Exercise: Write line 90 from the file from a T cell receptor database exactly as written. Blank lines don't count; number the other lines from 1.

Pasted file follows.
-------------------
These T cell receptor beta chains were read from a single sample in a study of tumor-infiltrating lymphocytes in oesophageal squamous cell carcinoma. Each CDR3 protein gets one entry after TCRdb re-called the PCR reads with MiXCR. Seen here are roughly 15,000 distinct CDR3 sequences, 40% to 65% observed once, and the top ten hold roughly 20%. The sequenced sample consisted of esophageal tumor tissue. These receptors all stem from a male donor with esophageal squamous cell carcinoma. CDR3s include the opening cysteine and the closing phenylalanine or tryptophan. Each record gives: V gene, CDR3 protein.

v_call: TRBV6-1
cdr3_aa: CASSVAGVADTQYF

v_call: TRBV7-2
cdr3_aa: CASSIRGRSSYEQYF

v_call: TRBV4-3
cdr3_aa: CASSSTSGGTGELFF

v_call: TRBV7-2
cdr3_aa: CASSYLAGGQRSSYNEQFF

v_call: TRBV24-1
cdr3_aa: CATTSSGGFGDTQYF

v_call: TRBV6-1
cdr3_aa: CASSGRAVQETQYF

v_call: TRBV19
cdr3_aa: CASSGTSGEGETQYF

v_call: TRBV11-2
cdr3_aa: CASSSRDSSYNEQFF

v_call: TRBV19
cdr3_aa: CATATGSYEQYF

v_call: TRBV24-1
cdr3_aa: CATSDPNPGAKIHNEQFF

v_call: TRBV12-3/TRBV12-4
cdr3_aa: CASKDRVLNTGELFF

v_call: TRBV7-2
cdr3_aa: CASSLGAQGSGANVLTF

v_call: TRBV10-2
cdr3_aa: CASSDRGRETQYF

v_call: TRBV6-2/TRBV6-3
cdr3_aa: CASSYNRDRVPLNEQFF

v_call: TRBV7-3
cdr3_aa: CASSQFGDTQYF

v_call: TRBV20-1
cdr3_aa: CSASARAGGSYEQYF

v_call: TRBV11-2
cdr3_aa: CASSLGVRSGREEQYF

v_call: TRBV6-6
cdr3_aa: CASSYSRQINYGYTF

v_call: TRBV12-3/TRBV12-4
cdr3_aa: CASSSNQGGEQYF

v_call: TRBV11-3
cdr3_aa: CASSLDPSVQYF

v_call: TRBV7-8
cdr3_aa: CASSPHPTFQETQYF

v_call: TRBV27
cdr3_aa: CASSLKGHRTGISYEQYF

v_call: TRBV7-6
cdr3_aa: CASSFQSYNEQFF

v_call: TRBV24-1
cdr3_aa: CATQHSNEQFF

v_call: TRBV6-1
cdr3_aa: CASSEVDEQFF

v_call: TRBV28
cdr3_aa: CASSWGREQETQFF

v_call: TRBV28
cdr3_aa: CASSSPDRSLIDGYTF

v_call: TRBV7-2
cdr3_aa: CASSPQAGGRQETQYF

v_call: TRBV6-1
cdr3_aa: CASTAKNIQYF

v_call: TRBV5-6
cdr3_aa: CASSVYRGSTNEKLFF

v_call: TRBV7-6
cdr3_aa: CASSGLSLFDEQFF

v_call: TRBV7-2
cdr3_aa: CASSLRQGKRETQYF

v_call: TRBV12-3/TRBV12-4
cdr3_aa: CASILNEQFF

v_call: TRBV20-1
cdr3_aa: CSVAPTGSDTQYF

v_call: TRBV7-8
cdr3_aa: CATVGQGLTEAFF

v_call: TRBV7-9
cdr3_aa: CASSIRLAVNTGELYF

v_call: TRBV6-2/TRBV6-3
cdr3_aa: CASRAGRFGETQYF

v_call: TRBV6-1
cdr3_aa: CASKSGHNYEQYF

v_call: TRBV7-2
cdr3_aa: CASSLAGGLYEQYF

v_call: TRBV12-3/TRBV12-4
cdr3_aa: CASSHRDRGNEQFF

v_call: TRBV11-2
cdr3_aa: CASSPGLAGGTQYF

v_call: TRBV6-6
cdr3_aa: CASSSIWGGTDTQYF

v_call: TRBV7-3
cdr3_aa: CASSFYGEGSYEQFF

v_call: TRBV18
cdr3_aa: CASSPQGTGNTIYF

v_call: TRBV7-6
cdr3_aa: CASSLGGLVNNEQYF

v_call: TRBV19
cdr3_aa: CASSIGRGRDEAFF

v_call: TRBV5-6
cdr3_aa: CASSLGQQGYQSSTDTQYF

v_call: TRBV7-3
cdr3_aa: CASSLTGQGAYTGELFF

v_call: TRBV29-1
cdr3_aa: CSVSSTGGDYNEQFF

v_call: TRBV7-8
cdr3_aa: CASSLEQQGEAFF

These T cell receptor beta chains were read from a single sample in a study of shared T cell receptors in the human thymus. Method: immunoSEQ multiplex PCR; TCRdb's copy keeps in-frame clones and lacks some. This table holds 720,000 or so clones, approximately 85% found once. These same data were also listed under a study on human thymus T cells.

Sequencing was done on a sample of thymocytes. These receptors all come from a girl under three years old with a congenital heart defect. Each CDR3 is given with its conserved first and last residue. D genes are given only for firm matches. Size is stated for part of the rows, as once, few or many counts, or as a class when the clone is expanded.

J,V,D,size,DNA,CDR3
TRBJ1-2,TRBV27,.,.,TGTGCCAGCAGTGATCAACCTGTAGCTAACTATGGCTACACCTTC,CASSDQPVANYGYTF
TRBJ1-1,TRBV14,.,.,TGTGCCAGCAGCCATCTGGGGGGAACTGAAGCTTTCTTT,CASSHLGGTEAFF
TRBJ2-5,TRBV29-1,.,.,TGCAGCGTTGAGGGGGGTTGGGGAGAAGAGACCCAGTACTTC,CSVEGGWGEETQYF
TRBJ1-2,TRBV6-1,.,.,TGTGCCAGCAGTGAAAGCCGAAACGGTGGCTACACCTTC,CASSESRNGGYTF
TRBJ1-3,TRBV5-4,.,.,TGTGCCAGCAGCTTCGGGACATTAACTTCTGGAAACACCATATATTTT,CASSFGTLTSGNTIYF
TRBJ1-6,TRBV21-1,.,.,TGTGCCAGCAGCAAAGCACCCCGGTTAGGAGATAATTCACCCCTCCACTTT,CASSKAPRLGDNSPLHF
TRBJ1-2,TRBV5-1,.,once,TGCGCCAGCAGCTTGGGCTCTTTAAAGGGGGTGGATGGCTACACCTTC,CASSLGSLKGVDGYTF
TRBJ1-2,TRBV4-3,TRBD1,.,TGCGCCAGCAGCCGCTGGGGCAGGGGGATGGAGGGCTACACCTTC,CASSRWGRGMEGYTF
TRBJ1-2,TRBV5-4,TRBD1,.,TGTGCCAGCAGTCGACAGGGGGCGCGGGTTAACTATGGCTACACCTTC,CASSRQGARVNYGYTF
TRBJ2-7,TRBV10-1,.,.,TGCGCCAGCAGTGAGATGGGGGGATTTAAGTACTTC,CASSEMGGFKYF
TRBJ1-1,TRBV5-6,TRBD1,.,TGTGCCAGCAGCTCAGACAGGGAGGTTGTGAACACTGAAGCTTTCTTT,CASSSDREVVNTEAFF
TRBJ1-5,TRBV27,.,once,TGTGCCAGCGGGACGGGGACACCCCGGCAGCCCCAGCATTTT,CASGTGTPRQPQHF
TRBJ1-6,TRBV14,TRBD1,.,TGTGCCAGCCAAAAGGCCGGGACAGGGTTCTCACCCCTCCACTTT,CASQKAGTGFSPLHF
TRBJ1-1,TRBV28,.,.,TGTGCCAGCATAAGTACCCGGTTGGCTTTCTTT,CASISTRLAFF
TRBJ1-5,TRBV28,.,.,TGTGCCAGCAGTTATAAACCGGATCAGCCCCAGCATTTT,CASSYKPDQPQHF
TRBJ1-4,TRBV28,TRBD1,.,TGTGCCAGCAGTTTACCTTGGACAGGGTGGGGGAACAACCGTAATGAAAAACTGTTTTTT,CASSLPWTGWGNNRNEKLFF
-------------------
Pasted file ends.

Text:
v_call: TRBV7-6